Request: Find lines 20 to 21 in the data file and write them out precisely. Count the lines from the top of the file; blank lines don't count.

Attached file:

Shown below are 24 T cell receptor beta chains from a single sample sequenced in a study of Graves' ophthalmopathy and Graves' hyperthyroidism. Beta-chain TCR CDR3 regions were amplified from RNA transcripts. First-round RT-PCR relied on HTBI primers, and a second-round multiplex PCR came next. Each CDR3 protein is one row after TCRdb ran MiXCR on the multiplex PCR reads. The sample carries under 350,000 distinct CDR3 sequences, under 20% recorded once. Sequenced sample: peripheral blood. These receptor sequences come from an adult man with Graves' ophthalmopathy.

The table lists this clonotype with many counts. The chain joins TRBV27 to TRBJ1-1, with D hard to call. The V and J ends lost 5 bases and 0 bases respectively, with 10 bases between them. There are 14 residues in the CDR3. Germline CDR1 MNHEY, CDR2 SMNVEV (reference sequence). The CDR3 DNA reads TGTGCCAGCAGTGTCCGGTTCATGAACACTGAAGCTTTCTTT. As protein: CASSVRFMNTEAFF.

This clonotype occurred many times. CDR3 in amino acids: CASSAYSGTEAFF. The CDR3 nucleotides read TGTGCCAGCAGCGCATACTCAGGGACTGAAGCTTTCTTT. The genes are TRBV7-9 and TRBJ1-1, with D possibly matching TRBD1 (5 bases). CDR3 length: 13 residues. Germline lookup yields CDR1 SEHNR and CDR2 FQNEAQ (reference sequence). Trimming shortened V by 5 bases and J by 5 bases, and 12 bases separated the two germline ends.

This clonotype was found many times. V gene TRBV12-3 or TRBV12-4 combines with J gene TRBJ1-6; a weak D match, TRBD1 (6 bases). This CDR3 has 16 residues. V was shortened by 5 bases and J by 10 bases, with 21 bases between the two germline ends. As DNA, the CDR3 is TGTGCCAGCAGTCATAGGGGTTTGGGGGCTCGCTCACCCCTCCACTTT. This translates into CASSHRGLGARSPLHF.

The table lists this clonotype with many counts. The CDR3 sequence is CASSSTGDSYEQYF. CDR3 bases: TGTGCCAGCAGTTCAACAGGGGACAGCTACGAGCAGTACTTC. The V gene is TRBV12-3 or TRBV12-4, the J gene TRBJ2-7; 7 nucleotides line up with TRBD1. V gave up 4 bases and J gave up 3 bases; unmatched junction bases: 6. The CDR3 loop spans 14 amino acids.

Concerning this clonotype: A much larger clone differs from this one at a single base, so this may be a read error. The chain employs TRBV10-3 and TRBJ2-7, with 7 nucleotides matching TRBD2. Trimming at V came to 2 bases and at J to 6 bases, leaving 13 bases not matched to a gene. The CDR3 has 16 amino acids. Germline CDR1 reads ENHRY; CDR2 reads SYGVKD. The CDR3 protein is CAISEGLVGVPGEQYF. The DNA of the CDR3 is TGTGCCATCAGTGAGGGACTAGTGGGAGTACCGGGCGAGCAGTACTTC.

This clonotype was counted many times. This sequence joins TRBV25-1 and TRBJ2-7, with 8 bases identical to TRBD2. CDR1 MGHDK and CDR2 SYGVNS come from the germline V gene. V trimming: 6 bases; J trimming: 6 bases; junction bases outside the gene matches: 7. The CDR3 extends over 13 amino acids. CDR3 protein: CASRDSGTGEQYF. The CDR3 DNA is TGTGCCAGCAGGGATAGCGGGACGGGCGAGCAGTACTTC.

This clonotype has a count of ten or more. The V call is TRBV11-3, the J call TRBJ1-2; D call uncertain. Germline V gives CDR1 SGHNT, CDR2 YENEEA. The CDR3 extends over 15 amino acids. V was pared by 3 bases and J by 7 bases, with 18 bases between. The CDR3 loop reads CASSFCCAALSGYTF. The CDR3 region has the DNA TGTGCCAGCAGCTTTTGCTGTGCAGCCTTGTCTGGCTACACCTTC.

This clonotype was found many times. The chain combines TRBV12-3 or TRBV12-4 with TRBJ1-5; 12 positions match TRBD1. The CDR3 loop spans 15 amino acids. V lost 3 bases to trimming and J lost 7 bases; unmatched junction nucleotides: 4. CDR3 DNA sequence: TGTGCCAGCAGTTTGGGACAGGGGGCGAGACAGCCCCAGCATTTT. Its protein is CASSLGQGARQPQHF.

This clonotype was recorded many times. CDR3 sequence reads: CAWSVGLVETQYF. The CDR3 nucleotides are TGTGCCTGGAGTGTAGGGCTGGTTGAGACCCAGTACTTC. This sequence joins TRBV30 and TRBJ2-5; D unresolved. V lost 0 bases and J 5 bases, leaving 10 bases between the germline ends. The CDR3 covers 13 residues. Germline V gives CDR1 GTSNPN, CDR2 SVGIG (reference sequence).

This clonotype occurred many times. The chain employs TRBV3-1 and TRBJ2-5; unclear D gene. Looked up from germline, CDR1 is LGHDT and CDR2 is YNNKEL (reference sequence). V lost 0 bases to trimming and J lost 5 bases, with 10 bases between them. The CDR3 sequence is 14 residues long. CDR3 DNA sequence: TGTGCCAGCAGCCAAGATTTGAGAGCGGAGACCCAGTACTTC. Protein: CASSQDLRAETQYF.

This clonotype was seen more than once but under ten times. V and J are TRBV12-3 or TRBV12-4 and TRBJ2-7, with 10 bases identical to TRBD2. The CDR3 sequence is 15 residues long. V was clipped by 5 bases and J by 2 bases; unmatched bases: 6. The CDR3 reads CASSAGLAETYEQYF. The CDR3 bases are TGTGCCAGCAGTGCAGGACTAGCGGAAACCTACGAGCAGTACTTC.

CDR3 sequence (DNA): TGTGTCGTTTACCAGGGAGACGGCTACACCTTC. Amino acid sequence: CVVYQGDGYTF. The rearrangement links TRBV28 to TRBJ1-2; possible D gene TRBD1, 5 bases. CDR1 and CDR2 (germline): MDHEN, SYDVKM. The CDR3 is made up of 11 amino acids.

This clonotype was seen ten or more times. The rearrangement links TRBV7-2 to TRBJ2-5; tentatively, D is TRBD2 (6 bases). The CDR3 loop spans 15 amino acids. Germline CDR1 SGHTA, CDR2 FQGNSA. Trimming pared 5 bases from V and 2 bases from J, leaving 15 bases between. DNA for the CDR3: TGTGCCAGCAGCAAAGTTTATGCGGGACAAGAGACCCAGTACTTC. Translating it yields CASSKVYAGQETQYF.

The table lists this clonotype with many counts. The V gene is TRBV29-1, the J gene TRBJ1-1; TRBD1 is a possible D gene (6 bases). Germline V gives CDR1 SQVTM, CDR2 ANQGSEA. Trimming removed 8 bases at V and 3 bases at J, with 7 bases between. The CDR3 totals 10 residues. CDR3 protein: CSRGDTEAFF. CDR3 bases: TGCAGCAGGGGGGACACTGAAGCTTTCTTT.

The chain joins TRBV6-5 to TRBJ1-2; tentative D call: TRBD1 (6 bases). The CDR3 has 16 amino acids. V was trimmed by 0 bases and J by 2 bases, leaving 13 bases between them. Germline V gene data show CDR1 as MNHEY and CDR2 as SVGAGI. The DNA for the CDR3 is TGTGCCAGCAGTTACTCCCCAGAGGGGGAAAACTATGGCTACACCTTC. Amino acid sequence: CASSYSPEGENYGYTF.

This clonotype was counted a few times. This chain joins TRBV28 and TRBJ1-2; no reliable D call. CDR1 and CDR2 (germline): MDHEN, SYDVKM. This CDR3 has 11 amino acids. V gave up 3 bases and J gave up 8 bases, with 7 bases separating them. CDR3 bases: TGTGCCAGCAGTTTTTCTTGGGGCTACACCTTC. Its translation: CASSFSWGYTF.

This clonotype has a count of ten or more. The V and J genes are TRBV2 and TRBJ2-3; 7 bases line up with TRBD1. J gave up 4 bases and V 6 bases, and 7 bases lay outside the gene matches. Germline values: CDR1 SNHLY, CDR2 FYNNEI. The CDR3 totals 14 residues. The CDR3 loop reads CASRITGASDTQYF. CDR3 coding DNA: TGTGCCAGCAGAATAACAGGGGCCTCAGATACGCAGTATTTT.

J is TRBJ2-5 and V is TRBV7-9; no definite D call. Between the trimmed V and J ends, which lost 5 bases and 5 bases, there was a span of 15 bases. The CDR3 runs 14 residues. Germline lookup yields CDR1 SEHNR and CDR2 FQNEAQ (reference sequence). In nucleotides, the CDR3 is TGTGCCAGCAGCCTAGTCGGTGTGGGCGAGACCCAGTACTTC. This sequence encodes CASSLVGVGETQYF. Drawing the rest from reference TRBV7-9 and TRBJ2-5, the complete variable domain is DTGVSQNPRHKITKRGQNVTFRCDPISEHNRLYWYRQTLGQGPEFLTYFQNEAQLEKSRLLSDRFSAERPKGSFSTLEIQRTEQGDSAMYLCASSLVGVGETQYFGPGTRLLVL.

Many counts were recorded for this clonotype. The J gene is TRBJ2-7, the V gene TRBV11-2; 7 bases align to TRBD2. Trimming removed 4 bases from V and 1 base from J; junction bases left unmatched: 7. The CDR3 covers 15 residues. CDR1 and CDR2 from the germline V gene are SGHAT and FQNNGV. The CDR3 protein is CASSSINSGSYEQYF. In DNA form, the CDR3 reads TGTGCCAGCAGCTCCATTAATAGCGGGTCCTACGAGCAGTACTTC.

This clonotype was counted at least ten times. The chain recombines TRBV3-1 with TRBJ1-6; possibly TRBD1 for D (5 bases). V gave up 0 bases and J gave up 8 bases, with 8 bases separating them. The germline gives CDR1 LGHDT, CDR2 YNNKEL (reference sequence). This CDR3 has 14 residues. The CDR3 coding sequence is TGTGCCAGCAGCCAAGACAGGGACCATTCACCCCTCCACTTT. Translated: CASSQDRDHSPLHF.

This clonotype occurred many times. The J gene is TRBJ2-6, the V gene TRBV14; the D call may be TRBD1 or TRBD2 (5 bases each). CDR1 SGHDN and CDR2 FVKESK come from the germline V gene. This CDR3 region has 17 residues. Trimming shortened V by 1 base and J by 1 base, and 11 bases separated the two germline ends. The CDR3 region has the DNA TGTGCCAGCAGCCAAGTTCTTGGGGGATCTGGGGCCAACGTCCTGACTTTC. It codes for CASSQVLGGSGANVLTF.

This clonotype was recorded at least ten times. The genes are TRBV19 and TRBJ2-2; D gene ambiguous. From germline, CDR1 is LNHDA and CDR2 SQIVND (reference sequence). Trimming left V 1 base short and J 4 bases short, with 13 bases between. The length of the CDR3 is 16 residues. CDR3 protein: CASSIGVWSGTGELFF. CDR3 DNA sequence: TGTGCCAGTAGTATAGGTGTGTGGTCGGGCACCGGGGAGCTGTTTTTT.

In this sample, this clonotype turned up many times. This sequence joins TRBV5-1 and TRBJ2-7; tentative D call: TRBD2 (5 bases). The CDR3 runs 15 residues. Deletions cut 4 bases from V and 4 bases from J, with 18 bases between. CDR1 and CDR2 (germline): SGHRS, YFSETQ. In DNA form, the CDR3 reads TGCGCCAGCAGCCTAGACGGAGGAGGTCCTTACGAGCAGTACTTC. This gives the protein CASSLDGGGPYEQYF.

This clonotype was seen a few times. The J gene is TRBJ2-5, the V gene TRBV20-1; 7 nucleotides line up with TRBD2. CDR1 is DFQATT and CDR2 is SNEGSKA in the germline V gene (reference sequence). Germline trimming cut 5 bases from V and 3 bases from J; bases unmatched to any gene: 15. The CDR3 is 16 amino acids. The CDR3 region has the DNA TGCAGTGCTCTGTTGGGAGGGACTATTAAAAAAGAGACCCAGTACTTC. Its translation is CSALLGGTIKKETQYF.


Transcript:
Many counts were recorded for this clonotype. The J gene is TRBJ2-7, the V gene TRBV11-2; 7 bases align to TRBD2. Trimming removed 4 bases from V and 1 base from J; junction bases left unmatched: 7. The CDR3 covers 15 residues. CDR1 and CDR2 from the germline V gene are SGHAT and FQNNGV. The CDR3 protein is CASSSINSGSYEQYF. In DNA form, the CDR3 reads TGTGCCAGCAGCTCCATTAATAGCGGGTCCTACGAGCAGTACTTC.

This clonotype was counted at least ten times. The chain recombines TRBV3-1 with TRBJ1-6; possibly TRBD1 for D (5 bases). V gave up 0 bases and J gave up 8 bases, with 8 bases separating them. The germline gives CDR1 LGHDT, CDR2 YNNKEL (reference sequence). This CDR3 has 14 residues. The CDR3 coding sequence is TGTGCCAGCAGCCAAGACAGGGACCATTCACCCCTCCACTTT. Translated: CASSQDRDHSPLHF.